Every Sunday, my wife and I would plan out our meals for the entire week. We would head to the grocery store, spend less than $100 on groceries that week (for the both of us) and proceed to spend the next 12 hours in the kitchen.

Andrew Argue from thebeancounter.com making meals for the week.

At the end of the 12 hours, each Sunday, we would have a packed fridge full of soups, entrees, salads, and even desserts to help maintain our sweet tooths (cakes, cookies, brownies, etc.).

Then, for breakfast, lunch and dinner, we would head to the fridge and pull out our meals and take them to work. No additional spending on food was necessary and I began to really enjoy a good leftover soup.

3. Lived in an Airbnb Private Room for 3 Months

In early 2015, we received a call from an old boss asking us if we would be interested in working as an accounting contractors for 3 months in Miami. Since it was for only 3 months, we decided it would be a great way to increase our income and said “yes”.

At the time, we were locked into a lease in Orlando, so we decided to rent out our apartment and book an Airbnb rental in Miami for that time period.

However, the prices in South Florida skyrocket from January-March and, therefore, the only place we could book within our budget was a private room with a private bathroom, inside the home of a single mom with 2 kids.

As a newlywed couple, we decided we could sacrifice the privacy of living alone and booked the Airbnb rental.

Andrew Argue from thebeancounter.com looking for his cheap beer in the fridge.

The catch?

We had to live out of a mini-fridge and a tiny room during those long 3 months.

Plus, remember when I mentioned that we would cook all day Sunday and have those as our meals for the week?

We somehow ninja’ed our way into fitting every single meal inside that mini fridge.

4. Only Went Window Shopping For Clothes

New clothes were no longer an option for us to purchase. We decided that the clothes we had would be good enough to last for years which left no room in the budget for “shopping”.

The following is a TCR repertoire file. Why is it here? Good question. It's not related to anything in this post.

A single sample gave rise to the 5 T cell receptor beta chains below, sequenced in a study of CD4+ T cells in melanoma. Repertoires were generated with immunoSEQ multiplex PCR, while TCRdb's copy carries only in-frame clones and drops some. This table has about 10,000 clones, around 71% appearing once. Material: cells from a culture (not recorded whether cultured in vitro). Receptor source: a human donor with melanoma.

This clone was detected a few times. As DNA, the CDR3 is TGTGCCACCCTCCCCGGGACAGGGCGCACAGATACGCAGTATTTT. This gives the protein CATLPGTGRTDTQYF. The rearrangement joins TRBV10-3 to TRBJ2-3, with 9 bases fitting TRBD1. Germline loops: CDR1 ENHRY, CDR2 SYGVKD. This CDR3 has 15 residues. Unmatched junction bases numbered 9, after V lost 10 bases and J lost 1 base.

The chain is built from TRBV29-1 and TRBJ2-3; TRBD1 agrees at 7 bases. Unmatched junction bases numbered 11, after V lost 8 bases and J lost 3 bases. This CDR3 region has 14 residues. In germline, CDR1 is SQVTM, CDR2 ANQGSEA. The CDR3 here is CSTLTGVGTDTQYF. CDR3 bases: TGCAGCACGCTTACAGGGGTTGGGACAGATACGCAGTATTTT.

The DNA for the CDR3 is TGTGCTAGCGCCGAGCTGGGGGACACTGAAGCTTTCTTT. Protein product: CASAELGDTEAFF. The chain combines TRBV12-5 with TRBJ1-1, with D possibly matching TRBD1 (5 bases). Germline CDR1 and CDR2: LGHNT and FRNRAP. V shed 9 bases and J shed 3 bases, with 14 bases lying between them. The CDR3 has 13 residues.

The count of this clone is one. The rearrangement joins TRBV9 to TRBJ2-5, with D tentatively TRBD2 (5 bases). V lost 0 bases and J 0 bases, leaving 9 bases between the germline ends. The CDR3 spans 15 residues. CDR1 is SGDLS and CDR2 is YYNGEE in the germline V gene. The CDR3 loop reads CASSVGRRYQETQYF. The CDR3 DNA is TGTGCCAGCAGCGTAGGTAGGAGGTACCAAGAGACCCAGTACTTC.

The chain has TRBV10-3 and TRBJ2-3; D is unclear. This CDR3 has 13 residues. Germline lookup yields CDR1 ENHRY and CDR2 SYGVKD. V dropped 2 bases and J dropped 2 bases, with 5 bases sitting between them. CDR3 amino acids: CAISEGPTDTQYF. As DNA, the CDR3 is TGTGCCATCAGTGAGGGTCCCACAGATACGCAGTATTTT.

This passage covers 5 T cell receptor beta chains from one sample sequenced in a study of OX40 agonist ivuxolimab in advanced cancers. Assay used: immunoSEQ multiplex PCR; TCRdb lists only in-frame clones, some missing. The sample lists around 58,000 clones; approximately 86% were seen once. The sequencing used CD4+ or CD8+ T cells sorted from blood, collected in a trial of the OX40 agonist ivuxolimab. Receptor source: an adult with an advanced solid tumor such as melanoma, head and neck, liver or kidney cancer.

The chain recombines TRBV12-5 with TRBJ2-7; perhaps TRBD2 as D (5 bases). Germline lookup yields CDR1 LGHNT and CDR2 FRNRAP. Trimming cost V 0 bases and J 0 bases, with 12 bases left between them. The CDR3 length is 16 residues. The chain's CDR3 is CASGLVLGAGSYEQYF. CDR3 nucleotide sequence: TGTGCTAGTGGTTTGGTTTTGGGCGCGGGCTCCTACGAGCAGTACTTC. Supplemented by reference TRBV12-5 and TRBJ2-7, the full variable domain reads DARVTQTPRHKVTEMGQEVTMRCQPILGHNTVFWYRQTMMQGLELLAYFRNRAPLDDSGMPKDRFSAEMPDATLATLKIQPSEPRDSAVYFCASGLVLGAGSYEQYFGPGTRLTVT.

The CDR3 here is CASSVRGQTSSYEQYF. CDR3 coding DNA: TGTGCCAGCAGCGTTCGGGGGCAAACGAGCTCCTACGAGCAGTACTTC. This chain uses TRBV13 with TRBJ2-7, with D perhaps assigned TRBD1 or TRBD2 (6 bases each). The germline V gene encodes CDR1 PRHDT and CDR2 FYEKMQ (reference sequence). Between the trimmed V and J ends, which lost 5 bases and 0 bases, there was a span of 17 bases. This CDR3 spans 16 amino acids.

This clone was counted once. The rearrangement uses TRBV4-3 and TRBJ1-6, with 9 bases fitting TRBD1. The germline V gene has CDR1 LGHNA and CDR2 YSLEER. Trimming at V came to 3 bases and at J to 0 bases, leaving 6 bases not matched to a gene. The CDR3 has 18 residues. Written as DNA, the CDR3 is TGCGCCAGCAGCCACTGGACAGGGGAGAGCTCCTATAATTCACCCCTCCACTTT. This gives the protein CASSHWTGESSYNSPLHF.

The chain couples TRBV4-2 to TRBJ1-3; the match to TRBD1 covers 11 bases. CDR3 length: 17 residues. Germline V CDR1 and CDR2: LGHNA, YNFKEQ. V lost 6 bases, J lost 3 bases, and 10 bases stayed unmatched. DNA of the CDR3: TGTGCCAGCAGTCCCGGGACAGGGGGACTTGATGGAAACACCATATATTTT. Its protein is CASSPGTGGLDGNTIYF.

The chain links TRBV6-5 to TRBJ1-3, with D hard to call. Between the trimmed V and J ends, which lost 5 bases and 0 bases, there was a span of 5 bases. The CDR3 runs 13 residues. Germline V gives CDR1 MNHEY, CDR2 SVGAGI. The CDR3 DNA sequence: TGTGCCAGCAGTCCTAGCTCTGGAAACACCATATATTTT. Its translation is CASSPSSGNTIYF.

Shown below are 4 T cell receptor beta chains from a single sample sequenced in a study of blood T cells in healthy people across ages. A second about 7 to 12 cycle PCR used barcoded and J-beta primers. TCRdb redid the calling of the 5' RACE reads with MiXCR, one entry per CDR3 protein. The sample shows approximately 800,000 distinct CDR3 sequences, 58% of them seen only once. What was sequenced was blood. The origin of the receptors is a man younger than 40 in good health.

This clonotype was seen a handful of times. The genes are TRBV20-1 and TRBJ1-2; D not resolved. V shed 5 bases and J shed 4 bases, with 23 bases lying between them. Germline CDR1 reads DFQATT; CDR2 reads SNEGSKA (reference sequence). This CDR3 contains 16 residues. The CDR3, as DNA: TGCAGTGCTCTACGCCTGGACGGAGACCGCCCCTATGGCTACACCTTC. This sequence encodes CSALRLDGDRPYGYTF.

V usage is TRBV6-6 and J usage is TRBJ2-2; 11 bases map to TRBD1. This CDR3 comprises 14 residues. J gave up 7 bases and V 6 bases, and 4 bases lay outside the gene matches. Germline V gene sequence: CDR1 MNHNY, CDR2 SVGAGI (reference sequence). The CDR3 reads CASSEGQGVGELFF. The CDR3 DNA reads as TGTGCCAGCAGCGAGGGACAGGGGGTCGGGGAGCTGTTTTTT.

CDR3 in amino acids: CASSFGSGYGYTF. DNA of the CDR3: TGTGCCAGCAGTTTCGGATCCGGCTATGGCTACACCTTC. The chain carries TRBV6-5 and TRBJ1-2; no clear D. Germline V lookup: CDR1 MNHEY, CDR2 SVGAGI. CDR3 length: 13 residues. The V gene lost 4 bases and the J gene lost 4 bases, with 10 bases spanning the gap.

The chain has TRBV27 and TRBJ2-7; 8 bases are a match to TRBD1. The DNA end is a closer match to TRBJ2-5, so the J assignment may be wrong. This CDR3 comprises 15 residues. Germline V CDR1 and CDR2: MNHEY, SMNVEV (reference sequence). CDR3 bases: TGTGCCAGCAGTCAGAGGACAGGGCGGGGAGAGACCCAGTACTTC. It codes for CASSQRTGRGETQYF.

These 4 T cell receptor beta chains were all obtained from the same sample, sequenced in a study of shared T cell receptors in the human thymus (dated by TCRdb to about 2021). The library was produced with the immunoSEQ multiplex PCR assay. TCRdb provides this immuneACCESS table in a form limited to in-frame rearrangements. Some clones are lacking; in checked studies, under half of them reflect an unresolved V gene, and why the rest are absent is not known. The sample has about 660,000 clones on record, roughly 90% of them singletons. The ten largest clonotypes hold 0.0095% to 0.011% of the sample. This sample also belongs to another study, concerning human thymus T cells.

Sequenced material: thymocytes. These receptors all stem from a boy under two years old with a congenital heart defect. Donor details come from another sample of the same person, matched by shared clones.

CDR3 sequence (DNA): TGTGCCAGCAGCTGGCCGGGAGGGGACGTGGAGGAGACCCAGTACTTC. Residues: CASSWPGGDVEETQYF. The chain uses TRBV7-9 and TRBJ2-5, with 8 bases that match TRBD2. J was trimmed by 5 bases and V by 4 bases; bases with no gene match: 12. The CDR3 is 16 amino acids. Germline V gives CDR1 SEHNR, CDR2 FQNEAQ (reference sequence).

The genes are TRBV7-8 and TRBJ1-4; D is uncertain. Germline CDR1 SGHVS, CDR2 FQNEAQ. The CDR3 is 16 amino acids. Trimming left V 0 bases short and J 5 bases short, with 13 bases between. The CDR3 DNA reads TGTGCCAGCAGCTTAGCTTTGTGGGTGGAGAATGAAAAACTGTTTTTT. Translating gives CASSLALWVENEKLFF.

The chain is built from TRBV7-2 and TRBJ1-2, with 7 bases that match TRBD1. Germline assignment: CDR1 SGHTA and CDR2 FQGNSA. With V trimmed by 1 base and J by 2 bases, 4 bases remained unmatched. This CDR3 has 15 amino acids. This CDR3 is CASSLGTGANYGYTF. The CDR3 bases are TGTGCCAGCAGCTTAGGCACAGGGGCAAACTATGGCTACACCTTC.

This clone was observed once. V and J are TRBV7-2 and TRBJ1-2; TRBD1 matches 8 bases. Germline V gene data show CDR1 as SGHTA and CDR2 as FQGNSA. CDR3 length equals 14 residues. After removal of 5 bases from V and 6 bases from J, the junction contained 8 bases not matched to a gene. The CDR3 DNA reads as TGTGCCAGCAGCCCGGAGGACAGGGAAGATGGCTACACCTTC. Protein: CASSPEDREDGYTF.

However, our budget didn’t stop us from going to those malls…to window shop.

As a young couple on a budget, we turned the typical “window shopping” into a very entertaining free activity we could do on the weekends.

Andrew Argue from thebeancounter.com wearing a weird safari hat!

We DID want to purchase the items we tried on. But, we made a pact that we were not going to be spending any of the money we were making. Saving money turned into a game of “Can We Go An Entire Day Without Spending A Dime?”

The answer: Yep!

5. Limited Alcohol Consumption to $2 Beers/$4 Wine

There were times when we wanted to treat ourselves, maybe after a long workweek or a successful entrepreneurial adventure that occurred. But we were still on a budget and recognized that a celebration was not going to be the same as it was in the past.

So, when those little events occurred, and we felt like it was an opportunity to treat ourselves, we headed to one of two places:

  1. Publix for a $2 beer, or
  2. Walmart for a Lucky Duck $3.97 bottle of wine

I know, crap beer and wine. Sounds like a real treat, right?

When I say we were committed to getting out of debt, as soon as possible, we somehow turned our delusions into thinking a $4 bottle of wine actually tasted good. Crazy… I know.

6. No More Gifts…Period

When you are on a budget, it doesn’t mean all of your friends and family understand what that really means.

So, what do you do when your wife’s sister’s birthday is coming up and you don’t want to shell out a few hundred bucks on a gift for her (like we did every year)?

We gifted her with our time…not our money.